BOGOTA: A Colombian leftist guerrilla group, the ELN, said it will free a Canadian engineer on Tuesday after holding him for more than seven months.
"Canadian citizen Jernoc Wobert, vice president of exploration of the Braeval Mining Corporation, will recover freedom after being held for 221 days," the group said.
Wobert, 47, was captured by guerrillas in northern Colombia on January 18 along with two Peruvians and three Colombians employed by the Toronto-based mining company.
The South Americans were freed a month later, but the National Liberation Army, or ELN, hung on to Wobert, demanding that the company give up its mining rights.
In late July, Braeval Mining announced that it was pulling out of Colombia because of "unfavorable market conditions," relinquishing its mining rights.
The ELN, Colombia's second largest guerrilla group, said a week ago it would free Wobert to a delegation of the International Committee of the Red Cross (ICRC), but gave no date.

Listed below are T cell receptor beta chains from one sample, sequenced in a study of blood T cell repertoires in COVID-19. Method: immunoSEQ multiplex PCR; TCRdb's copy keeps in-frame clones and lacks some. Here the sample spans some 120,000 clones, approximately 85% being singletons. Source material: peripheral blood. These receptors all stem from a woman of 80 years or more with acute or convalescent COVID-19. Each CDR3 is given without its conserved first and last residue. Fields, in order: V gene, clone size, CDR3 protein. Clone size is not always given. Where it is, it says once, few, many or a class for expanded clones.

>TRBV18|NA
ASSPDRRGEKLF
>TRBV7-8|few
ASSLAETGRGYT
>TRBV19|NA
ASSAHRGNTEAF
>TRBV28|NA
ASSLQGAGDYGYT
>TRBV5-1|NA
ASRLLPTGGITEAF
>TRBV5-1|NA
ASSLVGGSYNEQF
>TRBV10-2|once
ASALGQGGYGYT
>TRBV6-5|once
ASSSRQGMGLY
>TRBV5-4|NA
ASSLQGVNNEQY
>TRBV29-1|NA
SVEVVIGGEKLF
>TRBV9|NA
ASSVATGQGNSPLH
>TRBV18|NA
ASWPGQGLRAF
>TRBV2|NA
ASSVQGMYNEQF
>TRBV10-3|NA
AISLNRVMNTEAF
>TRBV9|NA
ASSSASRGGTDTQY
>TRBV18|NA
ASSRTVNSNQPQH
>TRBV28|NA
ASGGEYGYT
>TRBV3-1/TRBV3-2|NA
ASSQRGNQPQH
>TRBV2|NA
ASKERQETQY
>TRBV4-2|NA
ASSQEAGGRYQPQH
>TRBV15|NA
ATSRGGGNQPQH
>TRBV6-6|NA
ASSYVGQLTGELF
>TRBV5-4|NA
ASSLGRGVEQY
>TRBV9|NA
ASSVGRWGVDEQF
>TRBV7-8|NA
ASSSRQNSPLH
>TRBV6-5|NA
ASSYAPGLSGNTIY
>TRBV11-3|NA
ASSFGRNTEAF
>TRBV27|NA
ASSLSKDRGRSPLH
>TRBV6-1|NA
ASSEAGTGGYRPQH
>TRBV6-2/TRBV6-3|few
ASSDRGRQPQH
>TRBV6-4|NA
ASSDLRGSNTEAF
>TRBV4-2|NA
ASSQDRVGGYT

In their latest statement, the group said he would be handed over on Tuesday "after guaranteeing him his physical integrity despite the effort required to traverse the length of the San Lucas mountain range from north to south."
When contacted by AFP, the ICRC neither confirmed nor denied that the release operation had begun.
Local media, meanwhile, said that a helicopter bearing the relief agency's distinctive emblem had left the city of Barrancabermeja.
Top ELN commander Nicolas Rodriguez, also known as Gabino, said in comments on the group's website that the pending release was a "humanitarian act" that he hoped would be seen as a "contribution for peace in Colombia."
"We want to highlight that this successful outcome shows that negotiated solutions to conflicts are possible, even if there are competing interests," Rodriguez said.
Colombian President Juan Manuel Santos said last week that Wolbert's release would be a step in the right direction to starting talks between Bogota and the ELN, which has some 2,500 fighters.
Since November, the Santos government has been engaged in talks with the country's largest rebel group, the Revolutionary Armed Forces of Colombia, or FARC, in Cuba.
Before the negotiations started, the FARC renounced kidnappings and freed its last hostages in April of last year.